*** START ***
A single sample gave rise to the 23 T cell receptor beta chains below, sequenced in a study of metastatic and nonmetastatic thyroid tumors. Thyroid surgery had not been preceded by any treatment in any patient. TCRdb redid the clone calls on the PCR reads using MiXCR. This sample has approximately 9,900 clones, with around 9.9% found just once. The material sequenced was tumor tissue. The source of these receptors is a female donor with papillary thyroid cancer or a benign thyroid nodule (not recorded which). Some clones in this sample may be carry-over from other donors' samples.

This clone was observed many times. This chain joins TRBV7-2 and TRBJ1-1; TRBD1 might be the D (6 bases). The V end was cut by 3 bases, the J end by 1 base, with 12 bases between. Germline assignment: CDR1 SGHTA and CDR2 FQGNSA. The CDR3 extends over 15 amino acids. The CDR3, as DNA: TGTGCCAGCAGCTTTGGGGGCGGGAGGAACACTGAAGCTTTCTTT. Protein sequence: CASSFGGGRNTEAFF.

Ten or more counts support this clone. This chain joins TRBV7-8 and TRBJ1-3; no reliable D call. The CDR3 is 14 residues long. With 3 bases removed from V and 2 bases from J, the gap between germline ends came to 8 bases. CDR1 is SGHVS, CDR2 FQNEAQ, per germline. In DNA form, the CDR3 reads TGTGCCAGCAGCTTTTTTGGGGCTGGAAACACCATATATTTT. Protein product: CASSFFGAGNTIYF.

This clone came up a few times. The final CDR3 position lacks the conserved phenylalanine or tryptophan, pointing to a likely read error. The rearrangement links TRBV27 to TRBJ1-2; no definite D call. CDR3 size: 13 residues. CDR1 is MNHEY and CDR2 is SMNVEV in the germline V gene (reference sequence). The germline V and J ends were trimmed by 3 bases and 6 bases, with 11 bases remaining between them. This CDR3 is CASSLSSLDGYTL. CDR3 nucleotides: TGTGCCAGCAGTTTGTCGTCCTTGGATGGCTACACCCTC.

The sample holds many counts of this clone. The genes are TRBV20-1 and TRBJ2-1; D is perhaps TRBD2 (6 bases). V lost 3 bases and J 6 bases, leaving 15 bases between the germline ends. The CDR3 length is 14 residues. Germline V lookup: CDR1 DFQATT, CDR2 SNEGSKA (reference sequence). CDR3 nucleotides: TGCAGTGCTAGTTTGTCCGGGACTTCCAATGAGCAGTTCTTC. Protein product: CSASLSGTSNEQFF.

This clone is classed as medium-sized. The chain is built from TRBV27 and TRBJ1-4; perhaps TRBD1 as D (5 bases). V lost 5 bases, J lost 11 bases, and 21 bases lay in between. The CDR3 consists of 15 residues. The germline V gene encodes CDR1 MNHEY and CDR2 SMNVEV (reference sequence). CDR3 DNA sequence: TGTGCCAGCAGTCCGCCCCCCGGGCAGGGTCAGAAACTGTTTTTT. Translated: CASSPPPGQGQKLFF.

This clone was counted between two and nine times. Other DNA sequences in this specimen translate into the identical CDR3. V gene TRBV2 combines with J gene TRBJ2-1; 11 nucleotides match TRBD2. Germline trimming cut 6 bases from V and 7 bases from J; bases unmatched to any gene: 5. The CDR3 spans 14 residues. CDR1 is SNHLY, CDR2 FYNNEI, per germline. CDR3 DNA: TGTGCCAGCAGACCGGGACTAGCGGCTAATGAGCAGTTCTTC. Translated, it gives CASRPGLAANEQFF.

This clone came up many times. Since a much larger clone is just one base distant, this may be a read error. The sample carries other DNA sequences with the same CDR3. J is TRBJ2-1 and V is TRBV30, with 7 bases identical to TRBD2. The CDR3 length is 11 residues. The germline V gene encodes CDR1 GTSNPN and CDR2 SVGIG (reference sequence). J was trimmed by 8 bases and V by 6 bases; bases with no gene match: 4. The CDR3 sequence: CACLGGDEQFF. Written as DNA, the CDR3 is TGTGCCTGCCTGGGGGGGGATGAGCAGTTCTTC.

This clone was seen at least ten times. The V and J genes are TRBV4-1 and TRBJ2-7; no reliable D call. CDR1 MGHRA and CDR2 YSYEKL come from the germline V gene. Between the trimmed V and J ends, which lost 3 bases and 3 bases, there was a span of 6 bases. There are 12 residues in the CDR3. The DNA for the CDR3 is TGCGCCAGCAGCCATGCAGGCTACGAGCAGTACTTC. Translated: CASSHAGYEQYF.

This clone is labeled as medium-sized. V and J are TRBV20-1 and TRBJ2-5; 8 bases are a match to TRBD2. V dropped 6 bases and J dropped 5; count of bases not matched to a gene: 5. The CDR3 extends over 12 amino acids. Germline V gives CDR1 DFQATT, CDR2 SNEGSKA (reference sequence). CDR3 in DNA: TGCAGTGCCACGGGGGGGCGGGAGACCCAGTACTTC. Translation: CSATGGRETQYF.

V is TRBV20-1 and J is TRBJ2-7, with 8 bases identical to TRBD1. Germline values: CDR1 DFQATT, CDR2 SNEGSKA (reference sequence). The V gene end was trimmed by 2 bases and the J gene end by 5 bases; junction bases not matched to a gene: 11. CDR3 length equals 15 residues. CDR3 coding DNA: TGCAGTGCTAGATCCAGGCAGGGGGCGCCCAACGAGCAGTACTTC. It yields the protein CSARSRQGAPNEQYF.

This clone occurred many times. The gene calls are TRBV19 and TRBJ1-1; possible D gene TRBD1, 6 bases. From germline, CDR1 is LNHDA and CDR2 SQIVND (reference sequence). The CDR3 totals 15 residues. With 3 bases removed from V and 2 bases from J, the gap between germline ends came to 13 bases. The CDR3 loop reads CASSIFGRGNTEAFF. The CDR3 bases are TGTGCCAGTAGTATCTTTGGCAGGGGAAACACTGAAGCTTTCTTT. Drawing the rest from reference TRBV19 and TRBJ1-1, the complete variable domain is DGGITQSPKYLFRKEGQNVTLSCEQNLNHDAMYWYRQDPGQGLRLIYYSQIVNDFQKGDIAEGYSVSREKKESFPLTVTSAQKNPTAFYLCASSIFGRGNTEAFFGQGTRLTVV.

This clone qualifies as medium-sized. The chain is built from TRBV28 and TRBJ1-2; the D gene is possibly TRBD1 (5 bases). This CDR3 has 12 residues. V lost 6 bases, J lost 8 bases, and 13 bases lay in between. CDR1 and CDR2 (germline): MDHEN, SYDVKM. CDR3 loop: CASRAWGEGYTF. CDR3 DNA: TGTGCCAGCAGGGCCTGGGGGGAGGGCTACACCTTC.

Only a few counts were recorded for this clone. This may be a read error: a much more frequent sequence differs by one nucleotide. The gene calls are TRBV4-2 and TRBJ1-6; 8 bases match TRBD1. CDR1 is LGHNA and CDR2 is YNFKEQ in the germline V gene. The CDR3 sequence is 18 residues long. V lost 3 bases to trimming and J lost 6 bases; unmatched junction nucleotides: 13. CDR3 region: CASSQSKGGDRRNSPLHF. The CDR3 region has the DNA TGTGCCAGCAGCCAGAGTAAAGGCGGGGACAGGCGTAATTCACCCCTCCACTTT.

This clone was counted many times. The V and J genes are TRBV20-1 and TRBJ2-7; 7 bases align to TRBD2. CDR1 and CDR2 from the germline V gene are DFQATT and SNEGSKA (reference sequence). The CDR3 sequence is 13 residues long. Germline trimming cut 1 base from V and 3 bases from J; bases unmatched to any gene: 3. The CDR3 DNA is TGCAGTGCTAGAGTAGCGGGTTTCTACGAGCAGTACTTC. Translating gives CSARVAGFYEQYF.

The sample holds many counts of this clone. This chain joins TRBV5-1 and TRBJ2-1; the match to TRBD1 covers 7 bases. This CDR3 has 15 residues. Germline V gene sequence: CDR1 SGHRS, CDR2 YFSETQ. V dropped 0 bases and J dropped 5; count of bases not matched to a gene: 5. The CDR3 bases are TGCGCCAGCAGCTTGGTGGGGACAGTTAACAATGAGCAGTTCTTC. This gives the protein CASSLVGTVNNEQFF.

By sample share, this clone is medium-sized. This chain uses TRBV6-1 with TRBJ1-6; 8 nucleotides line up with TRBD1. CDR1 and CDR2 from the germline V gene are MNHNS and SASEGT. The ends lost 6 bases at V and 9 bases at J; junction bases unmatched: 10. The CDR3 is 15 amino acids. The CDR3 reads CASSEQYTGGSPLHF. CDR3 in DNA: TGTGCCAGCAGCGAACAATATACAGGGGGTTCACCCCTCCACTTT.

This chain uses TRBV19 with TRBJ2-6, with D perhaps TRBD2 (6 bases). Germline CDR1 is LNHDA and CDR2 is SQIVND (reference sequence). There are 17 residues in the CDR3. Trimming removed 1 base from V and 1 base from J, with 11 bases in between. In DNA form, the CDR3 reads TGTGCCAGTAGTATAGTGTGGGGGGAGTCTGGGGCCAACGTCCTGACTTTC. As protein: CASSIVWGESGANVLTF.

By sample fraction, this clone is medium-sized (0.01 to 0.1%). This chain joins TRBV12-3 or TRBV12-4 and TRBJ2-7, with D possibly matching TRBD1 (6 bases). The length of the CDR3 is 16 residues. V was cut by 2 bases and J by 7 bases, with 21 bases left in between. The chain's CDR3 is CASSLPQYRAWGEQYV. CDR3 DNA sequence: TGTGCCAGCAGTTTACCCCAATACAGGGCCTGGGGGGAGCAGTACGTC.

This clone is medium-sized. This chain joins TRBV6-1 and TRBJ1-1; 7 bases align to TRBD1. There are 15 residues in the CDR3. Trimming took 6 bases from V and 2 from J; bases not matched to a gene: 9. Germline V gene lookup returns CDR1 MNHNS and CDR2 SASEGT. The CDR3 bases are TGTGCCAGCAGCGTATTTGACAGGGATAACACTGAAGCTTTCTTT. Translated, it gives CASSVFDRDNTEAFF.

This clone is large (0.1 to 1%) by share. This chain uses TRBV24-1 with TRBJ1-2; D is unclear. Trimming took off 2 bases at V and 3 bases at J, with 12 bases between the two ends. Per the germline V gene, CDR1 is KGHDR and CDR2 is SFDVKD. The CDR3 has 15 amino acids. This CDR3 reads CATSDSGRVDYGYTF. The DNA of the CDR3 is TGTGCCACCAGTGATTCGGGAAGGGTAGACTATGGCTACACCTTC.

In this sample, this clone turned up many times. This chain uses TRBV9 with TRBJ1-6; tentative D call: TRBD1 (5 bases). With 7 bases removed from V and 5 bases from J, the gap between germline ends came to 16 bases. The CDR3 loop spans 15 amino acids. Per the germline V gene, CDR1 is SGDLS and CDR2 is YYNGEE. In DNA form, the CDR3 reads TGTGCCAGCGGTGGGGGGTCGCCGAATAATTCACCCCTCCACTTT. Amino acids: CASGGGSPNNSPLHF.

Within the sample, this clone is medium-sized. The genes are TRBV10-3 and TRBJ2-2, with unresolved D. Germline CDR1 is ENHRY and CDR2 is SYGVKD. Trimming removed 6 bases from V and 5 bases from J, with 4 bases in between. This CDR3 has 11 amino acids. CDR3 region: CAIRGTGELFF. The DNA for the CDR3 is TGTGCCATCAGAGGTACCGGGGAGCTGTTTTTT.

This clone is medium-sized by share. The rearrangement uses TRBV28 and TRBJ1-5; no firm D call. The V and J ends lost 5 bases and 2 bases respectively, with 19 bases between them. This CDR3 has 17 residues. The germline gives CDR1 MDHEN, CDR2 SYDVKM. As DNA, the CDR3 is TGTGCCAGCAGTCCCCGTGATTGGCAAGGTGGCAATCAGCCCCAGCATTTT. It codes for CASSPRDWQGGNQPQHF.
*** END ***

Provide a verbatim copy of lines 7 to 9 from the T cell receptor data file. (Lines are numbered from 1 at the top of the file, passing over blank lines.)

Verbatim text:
This clone was counted between two and nine times. Other DNA sequences in this specimen translate into the identical CDR3. V gene TRBV2 combines with J gene TRBJ2-1; 11 nucleotides match TRBD2. Germline trimming cut 6 bases from V and 7 bases from J; bases unmatched to any gene: 5. The CDR3 spans 14 residues. CDR1 is SNHLY, CDR2 FYNNEI, per germline. CDR3 DNA: TGTGCCAGCAGACCGGGACTAGCGGCTAATGAGCAGTTCTTC. Translated, it gives CASRPGLAANEQFF.

This clone came up many times. Since a much larger clone is just one base distant, this may be a read error. The sample carries other DNA sequences with the same CDR3. J is TRBJ2-1 and V is TRBV30, with 7 bases identical to TRBD2. The CDR3 length is 11 residues. The germline V gene encodes CDR1 GTSNPN and CDR2 SVGIG (reference sequence). J was trimmed by 8 bases and V by 6 bases; bases with no gene match: 4. The CDR3 sequence: CACLGGDEQFF. Written as DNA, the CDR3 is TGTGCCTGCCTGGGGGGGGATGAGCAGTTCTTC.

This clone was seen at least ten times. The V and J genes are TRBV4-1 and TRBJ2-7; no reliable D call. CDR1 MGHRA and CDR2 YSYEKL come from the germline V gene. Between the trimmed V and J ends, which lost 3 bases and 3 bases, there was a span of 6 bases. There are 12 residues in the CDR3. The DNA for the CDR3 is TGCGCCAGCAGCCATGCAGGCTACGAGCAGTACTTC. Translated: CASSHAGYEQYF.